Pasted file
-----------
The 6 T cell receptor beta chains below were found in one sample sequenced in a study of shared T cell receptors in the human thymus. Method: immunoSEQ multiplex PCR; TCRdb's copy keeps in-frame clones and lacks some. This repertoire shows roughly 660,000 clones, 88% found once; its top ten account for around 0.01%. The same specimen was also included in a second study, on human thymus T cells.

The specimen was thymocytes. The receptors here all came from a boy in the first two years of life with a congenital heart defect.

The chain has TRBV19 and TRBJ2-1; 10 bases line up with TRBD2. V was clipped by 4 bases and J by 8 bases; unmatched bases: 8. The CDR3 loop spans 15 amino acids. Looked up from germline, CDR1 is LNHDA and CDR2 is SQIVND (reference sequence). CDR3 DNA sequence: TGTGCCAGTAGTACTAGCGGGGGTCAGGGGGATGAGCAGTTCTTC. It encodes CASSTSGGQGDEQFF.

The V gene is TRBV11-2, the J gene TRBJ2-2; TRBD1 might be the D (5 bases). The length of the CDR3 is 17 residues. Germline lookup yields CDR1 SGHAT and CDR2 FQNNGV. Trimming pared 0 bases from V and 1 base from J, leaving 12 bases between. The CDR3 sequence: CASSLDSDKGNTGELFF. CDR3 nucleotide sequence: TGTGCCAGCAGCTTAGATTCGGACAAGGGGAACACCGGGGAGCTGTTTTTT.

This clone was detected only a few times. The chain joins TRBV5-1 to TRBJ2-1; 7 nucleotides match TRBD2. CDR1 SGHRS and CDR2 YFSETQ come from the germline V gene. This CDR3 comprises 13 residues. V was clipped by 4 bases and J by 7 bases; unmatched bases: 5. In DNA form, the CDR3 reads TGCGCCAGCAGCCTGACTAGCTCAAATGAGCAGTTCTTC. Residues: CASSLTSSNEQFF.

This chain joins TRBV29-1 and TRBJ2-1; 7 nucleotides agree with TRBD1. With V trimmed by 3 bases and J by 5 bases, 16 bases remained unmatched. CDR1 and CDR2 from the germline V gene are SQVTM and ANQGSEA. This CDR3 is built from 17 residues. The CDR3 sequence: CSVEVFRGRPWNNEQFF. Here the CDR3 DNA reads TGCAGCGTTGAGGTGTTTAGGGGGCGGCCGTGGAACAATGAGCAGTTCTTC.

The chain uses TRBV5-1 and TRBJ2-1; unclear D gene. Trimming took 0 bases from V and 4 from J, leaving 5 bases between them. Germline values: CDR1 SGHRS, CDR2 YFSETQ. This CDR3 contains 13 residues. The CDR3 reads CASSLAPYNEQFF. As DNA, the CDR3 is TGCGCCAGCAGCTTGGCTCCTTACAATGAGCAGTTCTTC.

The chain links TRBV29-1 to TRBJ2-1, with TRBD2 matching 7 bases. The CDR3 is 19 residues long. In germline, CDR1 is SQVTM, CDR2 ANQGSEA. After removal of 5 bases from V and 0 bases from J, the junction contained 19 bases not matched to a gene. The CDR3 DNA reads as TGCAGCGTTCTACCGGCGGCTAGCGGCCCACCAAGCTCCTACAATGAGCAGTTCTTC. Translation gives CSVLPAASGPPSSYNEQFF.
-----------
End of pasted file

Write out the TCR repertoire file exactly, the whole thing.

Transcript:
The 6 T cell receptor beta chains below were found in one sample sequenced in a study of shared T cell receptors in the human thymus. Method: immunoSEQ multiplex PCR; TCRdb's copy keeps in-frame clones and lacks some. This repertoire shows roughly 660,000 clones, 88% found once; its top ten account for around 0.01%. The same specimen was also included in a second study, on human thymus T cells.

The specimen was thymocytes. The receptors here all came from a boy in the first two years of life with a congenital heart defect.

The chain has TRBV19 and TRBJ2-1; 10 bases line up with TRBD2. V was clipped by 4 bases and J by 8 bases; unmatched bases: 8. The CDR3 loop spans 15 amino acids. Looked up from germline, CDR1 is LNHDA and CDR2 is SQIVND (reference sequence). CDR3 DNA sequence: TGTGCCAGTAGTACTAGCGGGGGTCAGGGGGATGAGCAGTTCTTC. It encodes CASSTSGGQGDEQFF.

The V gene is TRBV11-2, the J gene TRBJ2-2; TRBD1 might be the D (5 bases). The length of the CDR3 is 17 residues. Germline lookup yields CDR1 SGHAT and CDR2 FQNNGV. Trimming pared 0 bases from V and 1 base from J, leaving 12 bases between. The CDR3 sequence: CASSLDSDKGNTGELFF. CDR3 nucleotide sequence: TGTGCCAGCAGCTTAGATTCGGACAAGGGGAACACCGGGGAGCTGTTTTTT.

This clone was detected only a few times. The chain joins TRBV5-1 to TRBJ2-1; 7 nucleotides match TRBD2. CDR1 SGHRS and CDR2 YFSETQ come from the germline V gene. This CDR3 comprises 13 residues. V was clipped by 4 bases and J by 7 bases; unmatched bases: 5. In DNA form, the CDR3 reads TGCGCCAGCAGCCTGACTAGCTCAAATGAGCAGTTCTTC. Residues: CASSLTSSNEQFF.

This chain joins TRBV29-1 and TRBJ2-1; 7 nucleotides agree with TRBD1. With V trimmed by 3 bases and J by 5 bases, 16 bases remained unmatched. CDR1 and CDR2 from the germline V gene are SQVTM and ANQGSEA. This CDR3 is built from 17 residues. The CDR3 sequence: CSVEVFRGRPWNNEQFF. Here the CDR3 DNA reads TGCAGCGTTGAGGTGTTTAGGGGGCGGCCGTGGAACAATGAGCAGTTCTTC.

The chain uses TRBV5-1 and TRBJ2-1; unclear D gene. Trimming took 0 bases from V and 4 from J, leaving 5 bases between them. Germline values: CDR1 SGHRS, CDR2 YFSETQ. This CDR3 contains 13 residues. The CDR3 reads CASSLAPYNEQFF. As DNA, the CDR3 is TGCGCCAGCAGCTTGGCTCCTTACAATGAGCAGTTCTTC.

The chain links TRBV29-1 to TRBJ2-1, with TRBD2 matching 7 bases. The CDR3 is 19 residues long. In germline, CDR1 is SQVTM, CDR2 ANQGSEA. After removal of 5 bases from V and 0 bases from J, the junction contained 19 bases not matched to a gene. The CDR3 DNA reads as TGCAGCGTTCTACCGGCGGCTAGCGGCCCACCAAGCTCCTACAATGAGCAGTTCTTC. Translation gives CSVLPAASGPPSSYNEQFF.